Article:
The Best Line of the Night
At the GOP debate, underdog candidate Gary Johnson finally gets a moment in the spotlight—and seizes it.
ORLANDO, Fla.—Gary Johnson was one of the very last people to get the news about Gary Johnson. On Tuesday night, Howard Kurtz reported that the former governor of New Mexico would get a podium at the Fox News/Google presidential debate. Other journalists tried to confirm the story with the Johnson campaign. No dice. They called the Florida GOP. Same deal. Not until Wednesday morning, when the governor was in a plane headed to Florida, could the campaign start popping bottles. He started strategizing on Wednesday night.
"Everybody that I've met in my life prior to today emailed me, I think," Johnson said. "Everybody had a suggestion for what I was supposed to do."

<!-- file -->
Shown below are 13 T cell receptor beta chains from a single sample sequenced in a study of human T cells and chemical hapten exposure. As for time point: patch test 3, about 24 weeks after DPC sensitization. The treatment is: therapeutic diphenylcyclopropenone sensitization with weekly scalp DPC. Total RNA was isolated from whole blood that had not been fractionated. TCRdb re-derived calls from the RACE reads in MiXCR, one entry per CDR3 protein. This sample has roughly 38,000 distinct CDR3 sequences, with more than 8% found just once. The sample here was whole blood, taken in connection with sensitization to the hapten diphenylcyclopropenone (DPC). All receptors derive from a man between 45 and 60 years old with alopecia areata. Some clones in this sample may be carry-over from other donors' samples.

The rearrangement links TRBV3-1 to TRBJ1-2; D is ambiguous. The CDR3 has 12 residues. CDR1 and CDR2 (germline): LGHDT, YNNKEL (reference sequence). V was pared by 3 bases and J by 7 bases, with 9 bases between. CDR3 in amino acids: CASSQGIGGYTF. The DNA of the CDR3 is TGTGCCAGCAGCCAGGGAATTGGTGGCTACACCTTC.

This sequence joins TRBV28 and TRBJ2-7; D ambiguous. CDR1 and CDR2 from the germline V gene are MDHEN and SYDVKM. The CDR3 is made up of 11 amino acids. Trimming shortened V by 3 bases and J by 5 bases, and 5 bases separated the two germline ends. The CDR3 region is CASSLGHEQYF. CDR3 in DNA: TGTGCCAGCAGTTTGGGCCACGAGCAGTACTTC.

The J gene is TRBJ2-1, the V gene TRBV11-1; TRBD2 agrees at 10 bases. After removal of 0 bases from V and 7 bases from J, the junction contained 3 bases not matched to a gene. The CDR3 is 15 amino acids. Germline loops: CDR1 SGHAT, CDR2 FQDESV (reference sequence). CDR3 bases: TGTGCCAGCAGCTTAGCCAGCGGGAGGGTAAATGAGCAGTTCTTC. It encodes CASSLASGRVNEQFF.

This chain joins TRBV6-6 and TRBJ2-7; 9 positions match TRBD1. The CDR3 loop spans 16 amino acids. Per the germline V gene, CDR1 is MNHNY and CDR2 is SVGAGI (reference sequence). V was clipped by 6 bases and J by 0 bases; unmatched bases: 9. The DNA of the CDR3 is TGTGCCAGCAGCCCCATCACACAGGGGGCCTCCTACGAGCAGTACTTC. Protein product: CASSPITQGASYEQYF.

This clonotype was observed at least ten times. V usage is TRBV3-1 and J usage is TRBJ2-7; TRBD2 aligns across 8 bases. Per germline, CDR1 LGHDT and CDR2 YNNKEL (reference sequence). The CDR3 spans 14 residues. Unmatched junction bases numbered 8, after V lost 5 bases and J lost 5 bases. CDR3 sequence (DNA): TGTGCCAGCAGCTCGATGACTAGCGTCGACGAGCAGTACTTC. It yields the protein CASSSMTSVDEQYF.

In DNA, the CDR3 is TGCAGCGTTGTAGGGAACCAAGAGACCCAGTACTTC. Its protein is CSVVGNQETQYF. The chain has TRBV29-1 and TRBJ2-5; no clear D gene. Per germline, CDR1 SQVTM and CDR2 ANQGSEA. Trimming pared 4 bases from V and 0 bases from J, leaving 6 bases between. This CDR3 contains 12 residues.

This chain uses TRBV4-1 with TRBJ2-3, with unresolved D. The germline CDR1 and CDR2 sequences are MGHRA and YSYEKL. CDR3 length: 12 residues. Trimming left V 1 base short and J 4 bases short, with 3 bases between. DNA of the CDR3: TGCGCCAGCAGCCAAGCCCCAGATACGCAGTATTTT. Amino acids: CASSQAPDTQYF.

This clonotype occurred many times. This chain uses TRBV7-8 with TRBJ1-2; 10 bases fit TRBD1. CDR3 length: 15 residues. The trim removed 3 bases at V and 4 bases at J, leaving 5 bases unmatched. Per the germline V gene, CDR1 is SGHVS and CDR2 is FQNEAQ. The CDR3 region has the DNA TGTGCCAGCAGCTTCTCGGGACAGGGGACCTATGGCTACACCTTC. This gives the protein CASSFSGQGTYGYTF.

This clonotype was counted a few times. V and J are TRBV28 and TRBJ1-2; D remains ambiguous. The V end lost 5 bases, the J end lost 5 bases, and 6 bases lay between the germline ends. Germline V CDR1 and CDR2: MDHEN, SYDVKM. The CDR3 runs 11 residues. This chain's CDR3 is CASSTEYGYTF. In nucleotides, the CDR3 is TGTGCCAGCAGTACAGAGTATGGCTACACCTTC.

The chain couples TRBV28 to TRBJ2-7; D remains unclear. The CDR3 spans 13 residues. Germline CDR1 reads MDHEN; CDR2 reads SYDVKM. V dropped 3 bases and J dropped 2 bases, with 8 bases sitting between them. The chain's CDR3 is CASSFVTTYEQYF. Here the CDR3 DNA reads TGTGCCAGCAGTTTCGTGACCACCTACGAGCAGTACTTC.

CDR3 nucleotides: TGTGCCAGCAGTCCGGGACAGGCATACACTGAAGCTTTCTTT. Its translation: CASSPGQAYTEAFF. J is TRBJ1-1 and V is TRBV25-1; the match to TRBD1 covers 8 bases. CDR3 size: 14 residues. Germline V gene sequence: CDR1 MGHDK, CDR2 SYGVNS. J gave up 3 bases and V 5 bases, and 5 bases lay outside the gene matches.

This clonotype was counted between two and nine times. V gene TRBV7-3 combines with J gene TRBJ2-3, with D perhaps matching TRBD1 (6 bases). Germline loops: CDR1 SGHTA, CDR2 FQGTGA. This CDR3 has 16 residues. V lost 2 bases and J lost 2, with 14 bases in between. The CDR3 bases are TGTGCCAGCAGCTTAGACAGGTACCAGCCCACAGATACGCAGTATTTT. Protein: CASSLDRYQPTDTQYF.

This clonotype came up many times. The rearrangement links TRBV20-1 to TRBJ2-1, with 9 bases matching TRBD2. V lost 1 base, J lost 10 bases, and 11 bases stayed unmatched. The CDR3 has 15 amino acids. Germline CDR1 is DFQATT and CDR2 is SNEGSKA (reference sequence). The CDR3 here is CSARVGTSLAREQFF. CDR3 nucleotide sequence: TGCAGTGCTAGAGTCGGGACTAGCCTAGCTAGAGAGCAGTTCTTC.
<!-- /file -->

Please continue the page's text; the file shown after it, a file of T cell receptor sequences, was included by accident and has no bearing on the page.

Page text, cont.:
The mission: Get taken seriously for once. Johnson was supposed to be the Next Ron Paul of Republican politics. Ron Paul realized that he had gotten pretty good at that job. Johnson impressed nobody at a May debate in South Carolina. He had not debated a political foe since 1998, which led to word-salad answers like this one: "I'm in the camp that believes that we as individuals, we need a bit of help, so government helps out but at the point at which it runs out, that's when we really deal with the problems that we have and as individuals that's when we deal with those problems."
Candidates who poll around 1 percent are rewarded if they make debates more exciting. Johnson was punished. He missed the cut for every other debate, flunking the ad hoc tests of polling strength, becoming a nonperson. In his last finance report, he had around $6,000 to campaign with. The one Republican who backed legal marijuana, opposed the death penalty, and wanted to cut 43 percent from the military budget had become invisible.